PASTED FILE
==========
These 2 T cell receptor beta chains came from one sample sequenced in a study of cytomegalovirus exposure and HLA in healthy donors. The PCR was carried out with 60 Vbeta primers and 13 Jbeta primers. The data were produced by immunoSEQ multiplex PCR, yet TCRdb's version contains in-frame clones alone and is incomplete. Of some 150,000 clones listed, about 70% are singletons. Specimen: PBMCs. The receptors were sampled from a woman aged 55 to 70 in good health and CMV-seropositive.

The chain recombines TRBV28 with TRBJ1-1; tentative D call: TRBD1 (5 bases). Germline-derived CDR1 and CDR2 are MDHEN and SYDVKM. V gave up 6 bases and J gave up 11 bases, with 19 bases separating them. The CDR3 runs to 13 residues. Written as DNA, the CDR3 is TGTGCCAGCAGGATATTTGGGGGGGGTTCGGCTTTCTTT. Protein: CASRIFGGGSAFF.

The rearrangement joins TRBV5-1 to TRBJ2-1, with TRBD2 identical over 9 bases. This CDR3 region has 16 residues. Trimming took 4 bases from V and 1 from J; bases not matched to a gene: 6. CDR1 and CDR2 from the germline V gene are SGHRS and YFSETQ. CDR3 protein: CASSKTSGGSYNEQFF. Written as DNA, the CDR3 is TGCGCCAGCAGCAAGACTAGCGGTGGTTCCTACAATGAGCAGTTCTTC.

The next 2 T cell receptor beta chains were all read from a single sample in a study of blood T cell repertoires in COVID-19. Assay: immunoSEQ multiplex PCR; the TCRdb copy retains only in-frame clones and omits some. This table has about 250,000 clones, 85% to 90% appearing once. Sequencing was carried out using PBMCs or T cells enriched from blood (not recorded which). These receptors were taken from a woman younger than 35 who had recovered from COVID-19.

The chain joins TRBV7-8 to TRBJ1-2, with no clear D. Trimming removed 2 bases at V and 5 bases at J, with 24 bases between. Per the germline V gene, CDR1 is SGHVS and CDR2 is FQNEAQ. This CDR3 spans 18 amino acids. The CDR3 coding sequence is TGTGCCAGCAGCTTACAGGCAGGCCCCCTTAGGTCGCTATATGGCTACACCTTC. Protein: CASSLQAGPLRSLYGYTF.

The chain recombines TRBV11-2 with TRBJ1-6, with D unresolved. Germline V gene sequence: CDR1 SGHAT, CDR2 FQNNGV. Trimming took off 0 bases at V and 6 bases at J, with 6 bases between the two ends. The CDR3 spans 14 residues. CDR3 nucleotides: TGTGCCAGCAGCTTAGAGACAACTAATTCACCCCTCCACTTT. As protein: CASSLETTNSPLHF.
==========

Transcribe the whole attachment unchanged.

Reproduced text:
These 2 T cell receptor beta chains came from one sample sequenced in a study of cytomegalovirus exposure and HLA in healthy donors. The PCR was carried out with 60 Vbeta primers and 13 Jbeta primers. The data were produced by immunoSEQ multiplex PCR, yet TCRdb's version contains in-frame clones alone and is incomplete. Of some 150,000 clones listed, about 70% are singletons. Specimen: PBMCs. The receptors were sampled from a woman aged 55 to 70 in good health and CMV-seropositive.

The chain recombines TRBV28 with TRBJ1-1; tentative D call: TRBD1 (5 bases). Germline-derived CDR1 and CDR2 are MDHEN and SYDVKM. V gave up 6 bases and J gave up 11 bases, with 19 bases separating them. The CDR3 runs to 13 residues. Written as DNA, the CDR3 is TGTGCCAGCAGGATATTTGGGGGGGGTTCGGCTTTCTTT. Protein: CASRIFGGGSAFF.

The rearrangement joins TRBV5-1 to TRBJ2-1, with TRBD2 identical over 9 bases. This CDR3 region has 16 residues. Trimming took 4 bases from V and 1 from J; bases not matched to a gene: 6. CDR1 and CDR2 from the germline V gene are SGHRS and YFSETQ. CDR3 protein: CASSKTSGGSYNEQFF. Written as DNA, the CDR3 is TGCGCCAGCAGCAAGACTAGCGGTGGTTCCTACAATGAGCAGTTCTTC.

The next 2 T cell receptor beta chains were all read from a single sample in a study of blood T cell repertoires in COVID-19. Assay: immunoSEQ multiplex PCR; the TCRdb copy retains only in-frame clones and omits some. This table has about 250,000 clones, 85% to 90% appearing once. Sequencing was carried out using PBMCs or T cells enriched from blood (not recorded which). These receptors were taken from a woman younger than 35 who had recovered from COVID-19.

The chain joins TRBV7-8 to TRBJ1-2, with no clear D. Trimming removed 2 bases at V and 5 bases at J, with 24 bases between. Per the germline V gene, CDR1 is SGHVS and CDR2 is FQNEAQ. This CDR3 spans 18 amino acids. The CDR3 coding sequence is TGTGCCAGCAGCTTACAGGCAGGCCCCCTTAGGTCGCTATATGGCTACACCTTC. Protein: CASSLQAGPLRSLYGYTF.

The chain recombines TRBV11-2 with TRBJ1-6, with D unresolved. Germline V gene sequence: CDR1 SGHAT, CDR2 FQNNGV. Trimming took off 0 bases at V and 6 bases at J, with 6 bases between the two ends. The CDR3 spans 14 residues. CDR3 nucleotides: TGTGCCAGCAGCTTAGAGACAACTAATTCACCCCTCCACTTT. As protein: CASSLETTNSPLHF.